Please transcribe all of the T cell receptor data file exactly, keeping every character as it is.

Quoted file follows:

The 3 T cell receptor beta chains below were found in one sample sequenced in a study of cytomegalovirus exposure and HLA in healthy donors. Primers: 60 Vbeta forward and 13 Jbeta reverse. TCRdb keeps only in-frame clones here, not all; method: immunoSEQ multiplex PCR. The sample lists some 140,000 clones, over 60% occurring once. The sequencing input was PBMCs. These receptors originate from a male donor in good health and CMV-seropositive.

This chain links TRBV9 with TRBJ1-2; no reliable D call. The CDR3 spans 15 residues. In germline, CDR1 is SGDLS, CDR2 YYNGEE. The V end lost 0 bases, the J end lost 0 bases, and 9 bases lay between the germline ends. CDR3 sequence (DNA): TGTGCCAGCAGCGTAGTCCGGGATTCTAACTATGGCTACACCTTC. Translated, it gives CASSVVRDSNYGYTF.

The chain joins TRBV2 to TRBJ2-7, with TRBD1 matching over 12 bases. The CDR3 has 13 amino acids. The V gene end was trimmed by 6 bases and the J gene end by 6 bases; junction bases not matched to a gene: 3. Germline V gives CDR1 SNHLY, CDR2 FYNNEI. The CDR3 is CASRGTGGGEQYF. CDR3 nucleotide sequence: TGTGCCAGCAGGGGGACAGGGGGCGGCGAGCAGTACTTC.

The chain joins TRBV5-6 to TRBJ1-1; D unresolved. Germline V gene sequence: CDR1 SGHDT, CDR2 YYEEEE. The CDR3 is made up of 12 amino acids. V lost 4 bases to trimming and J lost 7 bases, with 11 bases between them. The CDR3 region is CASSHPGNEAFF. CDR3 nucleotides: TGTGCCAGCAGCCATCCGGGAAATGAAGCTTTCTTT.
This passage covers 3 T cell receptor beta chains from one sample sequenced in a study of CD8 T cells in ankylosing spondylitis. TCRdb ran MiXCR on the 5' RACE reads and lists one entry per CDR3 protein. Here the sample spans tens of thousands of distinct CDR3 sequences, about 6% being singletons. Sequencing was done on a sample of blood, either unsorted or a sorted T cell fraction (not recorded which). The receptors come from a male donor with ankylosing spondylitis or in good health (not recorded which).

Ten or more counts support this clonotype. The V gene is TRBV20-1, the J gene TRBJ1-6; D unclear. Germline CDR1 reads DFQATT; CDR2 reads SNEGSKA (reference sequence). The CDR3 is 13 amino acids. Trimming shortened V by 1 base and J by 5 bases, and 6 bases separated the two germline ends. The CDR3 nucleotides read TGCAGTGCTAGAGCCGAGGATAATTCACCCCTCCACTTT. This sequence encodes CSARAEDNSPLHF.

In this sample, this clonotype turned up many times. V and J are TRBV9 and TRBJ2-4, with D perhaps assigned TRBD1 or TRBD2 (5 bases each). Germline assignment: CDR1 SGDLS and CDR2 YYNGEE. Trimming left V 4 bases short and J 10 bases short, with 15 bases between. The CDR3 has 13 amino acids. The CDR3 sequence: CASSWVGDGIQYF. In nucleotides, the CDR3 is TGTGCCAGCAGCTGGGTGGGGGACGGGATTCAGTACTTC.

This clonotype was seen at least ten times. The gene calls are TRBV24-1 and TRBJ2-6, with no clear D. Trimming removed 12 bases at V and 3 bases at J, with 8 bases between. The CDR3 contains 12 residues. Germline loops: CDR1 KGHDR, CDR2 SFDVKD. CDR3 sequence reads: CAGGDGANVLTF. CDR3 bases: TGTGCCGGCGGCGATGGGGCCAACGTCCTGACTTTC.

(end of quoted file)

The 3 T cell receptor beta chains below were found in one sample sequenced in a study of cytomegalovirus exposure and HLA in healthy donors. Primers: 60 Vbeta forward and 13 Jbeta reverse. TCRdb keeps only in-frame clones here, not all; method: immunoSEQ multiplex PCR. The sample lists some 140,000 clones, over 60% occurring once. The sequencing input was PBMCs. These receptors originate from a male donor in good health and CMV-seropositive.

This chain links TRBV9 with TRBJ1-2; no reliable D call. The CDR3 spans 15 residues. In germline, CDR1 is SGDLS, CDR2 YYNGEE. The V end lost 0 bases, the J end lost 0 bases, and 9 bases lay between the germline ends. CDR3 sequence (DNA): TGTGCCAGCAGCGTAGTCCGGGATTCTAACTATGGCTACACCTTC. Translated, it gives CASSVVRDSNYGYTF.

The chain joins TRBV2 to TRBJ2-7, with TRBD1 matching over 12 bases. The CDR3 has 13 amino acids. The V gene end was trimmed by 6 bases and the J gene end by 6 bases; junction bases not matched to a gene: 3. Germline V gives CDR1 SNHLY, CDR2 FYNNEI. The CDR3 is CASRGTGGGEQYF. CDR3 nucleotide sequence: TGTGCCAGCAGGGGGACAGGGGGCGGCGAGCAGTACTTC.

The chain joins TRBV5-6 to TRBJ1-1; D unresolved. Germline V gene sequence: CDR1 SGHDT, CDR2 YYEEEE. The CDR3 is made up of 12 amino acids. V lost 4 bases to trimming and J lost 7 bases, with 11 bases between them. The CDR3 region is CASSHPGNEAFF. CDR3 nucleotides: TGTGCCAGCAGCCATCCGGGAAATGAAGCTTTCTTT.
This passage covers 3 T cell receptor beta chains from one sample sequenced in a study of CD8 T cells in ankylosing spondylitis. TCRdb ran MiXCR on the 5' RACE reads and lists one entry per CDR3 protein. Here the sample spans tens of thousands of distinct CDR3 sequences, about 6% being singletons. Sequencing was done on a sample of blood, either unsorted or a sorted T cell fraction (not recorded which). The receptors come from a male donor with ankylosing spondylitis or in good health (not recorded which).

Ten or more counts support this clonotype. The V gene is TRBV20-1, the J gene TRBJ1-6; D unclear. Germline CDR1 reads DFQATT; CDR2 reads SNEGSKA (reference sequence). The CDR3 is 13 amino acids. Trimming shortened V by 1 base and J by 5 bases, and 6 bases separated the two germline ends. The CDR3 nucleotides read TGCAGTGCTAGAGCCGAGGATAATTCACCCCTCCACTTT. This sequence encodes CSARAEDNSPLHF.

In this sample, this clonotype turned up many times. V and J are TRBV9 and TRBJ2-4, with D perhaps assigned TRBD1 or TRBD2 (5 bases each). Germline assignment: CDR1 SGDLS and CDR2 YYNGEE. Trimming left V 4 bases short and J 10 bases short, with 15 bases between. The CDR3 has 13 amino acids. The CDR3 sequence: CASSWVGDGIQYF. In nucleotides, the CDR3 is TGTGCCAGCAGCTGGGTGGGGGACGGGATTCAGTACTTC.

This clonotype was seen at least ten times. The gene calls are TRBV24-1 and TRBJ2-6, with no clear D. Trimming removed 12 bases at V and 3 bases at J, with 8 bases between. The CDR3 contains 12 residues. Germline loops: CDR1 KGHDR, CDR2 SFDVKD. CDR3 sequence reads: CAGGDGANVLTF. CDR3 bases: TGTGCCGGCGGCGATGGGGCCAACGTCCTGACTTTC.